The Wanderer (profile) says:

Re: Re: Re:

The way I remember it, part of Microsoft’s troubles came in the fact that you couldn’t entirely remove Internet Explorer, even if you installed another browser and never launched IE at all; it was – and to some extent may well remain, even today – integrated into parts of the underlying graphical shell, as an HTML rendering engine.

The problem there is that they refused to expose the necessary API surfaces for other people to hook in their own rendering engines in place of the IE one. That may have been reasonable as a security decision (malware hooking in this way could be very bad), but it did result in the can’t-remove-IE-from-Windows situation.

If the Chrome built-in ad blocker is a discrete module, and you can swap in any other API-compatible ad blocker in place of that module – which I think is what is being suggested – then those factors would not seem to apply.

Christenson says:

Anti-Trust High Road

I think some awesome behavior, in the form of separability and openness here might address the anti-trust concerns.

That is, Chrome without ad-blocking should be available right next to Chrome with Google ad-blocking. [Hint: I might want to investigate those horrible ads one day! I already know Facebook plays games with what it sends me]

That is, openly share and license the ad blocker add-on to Chrome.

That is, allow the world to improve on their offering.

That is, allow those that have improved on it, on a non-discriminatory basis, to advertise their ad blockers along with the native Chrome ad blocker.

That is, make the browser *much* harder to “fingerprint”. Certain ads follow me around rather peskily.

Mason Wheeler (profile) says:

Re: Anti-Trust High Road

make the browser much harder to "fingerprint"

This is actually very tricky, as the fingerprinting comes by measuring a bunch of things that there are lots of legitimate, non-surveillance-related reasons to want to be able to measure. Thwarting it would basically require causing those APIs to lie, which would break a bunch of web apps.

Bergman (profile) says:

Re: Re: Anti-Trust High Road

Not necessarily.

Suppose you need 50 units of Resource A to run a particular web app. The computer you on has exactly 5050509673 of that resource. Fingerprint systems will take note of that specific number and use it to identify you — but what if instead of reporting the exact number, your computer just said “I have more than 50 of A available.”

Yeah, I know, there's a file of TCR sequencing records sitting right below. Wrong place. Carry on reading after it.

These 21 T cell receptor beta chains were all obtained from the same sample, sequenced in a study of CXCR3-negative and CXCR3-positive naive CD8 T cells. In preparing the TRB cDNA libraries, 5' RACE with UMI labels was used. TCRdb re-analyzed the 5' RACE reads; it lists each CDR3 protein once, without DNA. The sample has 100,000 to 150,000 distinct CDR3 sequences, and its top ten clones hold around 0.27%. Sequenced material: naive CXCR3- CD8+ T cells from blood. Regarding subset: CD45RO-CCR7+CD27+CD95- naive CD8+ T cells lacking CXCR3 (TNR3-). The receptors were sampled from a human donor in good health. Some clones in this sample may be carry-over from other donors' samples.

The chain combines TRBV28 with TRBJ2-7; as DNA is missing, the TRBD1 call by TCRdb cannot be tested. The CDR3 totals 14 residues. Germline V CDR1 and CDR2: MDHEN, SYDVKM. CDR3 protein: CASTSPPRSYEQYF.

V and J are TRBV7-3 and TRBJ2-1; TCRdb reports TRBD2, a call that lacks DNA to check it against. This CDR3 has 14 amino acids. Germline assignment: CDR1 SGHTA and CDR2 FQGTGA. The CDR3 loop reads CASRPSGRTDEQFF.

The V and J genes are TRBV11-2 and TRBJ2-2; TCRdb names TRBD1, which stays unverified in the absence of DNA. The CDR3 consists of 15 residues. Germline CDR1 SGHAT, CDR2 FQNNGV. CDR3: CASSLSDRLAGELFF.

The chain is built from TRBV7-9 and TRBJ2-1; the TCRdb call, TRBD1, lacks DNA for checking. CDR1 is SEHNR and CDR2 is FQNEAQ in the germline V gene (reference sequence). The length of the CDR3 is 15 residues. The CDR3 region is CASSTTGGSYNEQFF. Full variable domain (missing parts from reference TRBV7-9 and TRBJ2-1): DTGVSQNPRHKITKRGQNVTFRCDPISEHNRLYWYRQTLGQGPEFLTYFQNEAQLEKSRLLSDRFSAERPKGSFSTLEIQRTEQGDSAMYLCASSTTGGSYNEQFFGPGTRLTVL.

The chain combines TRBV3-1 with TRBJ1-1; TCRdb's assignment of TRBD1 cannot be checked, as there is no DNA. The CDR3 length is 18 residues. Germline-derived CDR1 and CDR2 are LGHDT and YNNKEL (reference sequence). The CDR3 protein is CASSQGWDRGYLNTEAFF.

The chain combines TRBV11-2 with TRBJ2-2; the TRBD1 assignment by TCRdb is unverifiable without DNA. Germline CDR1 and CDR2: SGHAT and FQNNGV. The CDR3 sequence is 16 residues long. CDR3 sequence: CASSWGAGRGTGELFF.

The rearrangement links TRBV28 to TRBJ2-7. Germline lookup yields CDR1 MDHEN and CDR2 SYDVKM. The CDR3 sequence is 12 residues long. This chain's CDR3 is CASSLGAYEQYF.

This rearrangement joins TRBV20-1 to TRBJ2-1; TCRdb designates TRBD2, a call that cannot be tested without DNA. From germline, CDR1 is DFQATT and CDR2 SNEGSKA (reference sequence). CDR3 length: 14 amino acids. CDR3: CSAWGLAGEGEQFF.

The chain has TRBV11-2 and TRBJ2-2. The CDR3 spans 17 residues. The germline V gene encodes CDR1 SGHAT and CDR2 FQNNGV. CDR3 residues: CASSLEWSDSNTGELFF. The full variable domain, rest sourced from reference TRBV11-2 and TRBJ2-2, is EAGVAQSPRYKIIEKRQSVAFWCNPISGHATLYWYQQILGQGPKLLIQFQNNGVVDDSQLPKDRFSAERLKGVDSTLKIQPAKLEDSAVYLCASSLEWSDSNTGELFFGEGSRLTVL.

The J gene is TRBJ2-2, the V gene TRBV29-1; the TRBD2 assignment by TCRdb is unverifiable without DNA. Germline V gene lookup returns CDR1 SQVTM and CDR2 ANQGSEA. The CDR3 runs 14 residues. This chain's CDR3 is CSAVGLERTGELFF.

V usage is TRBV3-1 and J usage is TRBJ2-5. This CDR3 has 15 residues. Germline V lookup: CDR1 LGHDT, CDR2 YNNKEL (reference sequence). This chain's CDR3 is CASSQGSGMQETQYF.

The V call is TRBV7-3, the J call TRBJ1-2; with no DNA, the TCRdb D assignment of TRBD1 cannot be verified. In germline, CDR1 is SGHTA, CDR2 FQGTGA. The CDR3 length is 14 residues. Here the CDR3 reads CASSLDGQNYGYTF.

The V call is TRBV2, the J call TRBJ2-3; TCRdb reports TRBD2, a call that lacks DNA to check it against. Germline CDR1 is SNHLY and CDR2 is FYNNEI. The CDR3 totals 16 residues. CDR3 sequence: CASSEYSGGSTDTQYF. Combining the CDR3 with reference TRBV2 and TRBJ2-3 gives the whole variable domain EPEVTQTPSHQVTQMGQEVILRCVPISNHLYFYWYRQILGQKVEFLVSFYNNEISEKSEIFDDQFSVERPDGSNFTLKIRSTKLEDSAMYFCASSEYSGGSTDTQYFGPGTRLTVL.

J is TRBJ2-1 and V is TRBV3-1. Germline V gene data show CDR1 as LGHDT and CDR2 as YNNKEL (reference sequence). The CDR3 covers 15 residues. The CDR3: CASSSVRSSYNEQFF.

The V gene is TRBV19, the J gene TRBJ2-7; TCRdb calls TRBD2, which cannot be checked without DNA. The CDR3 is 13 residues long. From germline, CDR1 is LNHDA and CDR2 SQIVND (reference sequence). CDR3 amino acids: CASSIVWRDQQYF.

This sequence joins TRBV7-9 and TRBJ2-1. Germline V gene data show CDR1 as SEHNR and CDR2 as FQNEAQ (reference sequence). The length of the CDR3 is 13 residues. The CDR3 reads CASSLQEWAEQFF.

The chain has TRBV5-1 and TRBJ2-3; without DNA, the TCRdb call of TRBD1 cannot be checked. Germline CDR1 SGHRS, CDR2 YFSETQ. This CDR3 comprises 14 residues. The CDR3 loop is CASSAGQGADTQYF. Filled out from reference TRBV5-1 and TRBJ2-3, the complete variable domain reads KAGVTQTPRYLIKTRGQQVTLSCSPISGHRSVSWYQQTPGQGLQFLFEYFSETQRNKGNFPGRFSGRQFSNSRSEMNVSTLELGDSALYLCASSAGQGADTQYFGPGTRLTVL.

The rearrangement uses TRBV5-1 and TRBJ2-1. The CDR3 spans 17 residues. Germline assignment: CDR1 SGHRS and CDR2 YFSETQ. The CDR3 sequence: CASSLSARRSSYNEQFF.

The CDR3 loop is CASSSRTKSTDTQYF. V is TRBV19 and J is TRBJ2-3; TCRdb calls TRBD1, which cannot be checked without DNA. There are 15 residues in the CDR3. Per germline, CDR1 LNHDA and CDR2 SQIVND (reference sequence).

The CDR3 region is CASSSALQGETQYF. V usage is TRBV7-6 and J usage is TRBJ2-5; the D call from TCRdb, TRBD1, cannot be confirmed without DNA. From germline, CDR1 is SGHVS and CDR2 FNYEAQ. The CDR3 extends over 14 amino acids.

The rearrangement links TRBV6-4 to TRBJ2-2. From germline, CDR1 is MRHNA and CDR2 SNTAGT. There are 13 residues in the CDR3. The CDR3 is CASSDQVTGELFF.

People can tell their computer to report the exact number or make NO report (not even the “over 50” statement) or anything in between. It could even be variable in what it reports between sessions.

It would only break those web apps that insist on your computer telling them more than they actually need to know, which they shouldn’t be asking in the first place.

TKnarr (profile) says:

One mitigation would be to treat it as an extension like any other that just happens to come pre-installed. The first thing you get when you bring up Chrome (or upgrade to a version that includes the blocker) is a tab showing the default state and requiring the user to select their preference or confirm that the defaults are OK.

Of course, if I were Google I’d make it a 3-way thing: click button 1 to enable Google’s blocker, click button 2 to be shown a list of other ad-blocking options and independent reviews of them, or click button 3 if you really truly want to see all ads. But then I’m a bofh.

Anonymous Coward says:

Google will give itself more freedom and less criticism for what are “bad ads” but I’m almost okay with that. The Google Adsense program is quite frankly what every other ad-aggregate should be. Strict rules, stern punishments, but freedom of ad display type/rate/etc. While a perfect internet browsing world involves no ads at all, if I could pick only one company to push ads I’d choose Google over something like Taboola.

Like I said though, a perfect experience is no ads at all. I’d just rather have well maintained ads everywhere rather than crappy ones.

Doug says:

Where's the market power?

This would have to be a section 2 violation (because it’s a unilateral move). But I doubt Chrome has the market power in the browser market to qualify as a monopoly. Sure, Google probably has market power in the search market, but I don’t see that spilling over into browser.

Maybe I’m missing something, but with Safari, Firefox, and the loathed-but-hugely-successful Explorer out there, I’d say Google can block ads with extreme prejudice on Chrome and get away with it.

Doug says:

Re: Re: Where's the market power?

That’s high, but still probably not the danger zone for Google. Most courts agree “a share significantly larger than 55%” is required to get into Section 2. Lower than that, and the gov’t would have to show that Google’s practice actually raises the price of its rivals’ ads.

But if Chrome gets much bigger than 60%, I agree Google should put the kibosh on any discriminatory ad-blocking.

discordian_eris (profile) says:

It’s not about the ads per se. It is entirely about security at this point.

All text ads with no scripting, images etc are generally safe. Anything else is a security risk. Almost every day there are reports of another ad distribution network being compromised and serving up malware. Basically ALL of them serve up malware periodically.

As a non-business Internet user I will not allow ads like that on my computer. If I was a business? I would make sure that nothing from an ad network makes it through the firewalls. The risk is too high by far to take the risk. No matter how hard they try, malware makers come up with new tricks that allow them to distribute their wares. Even Google’s Double-click serves it up regularly.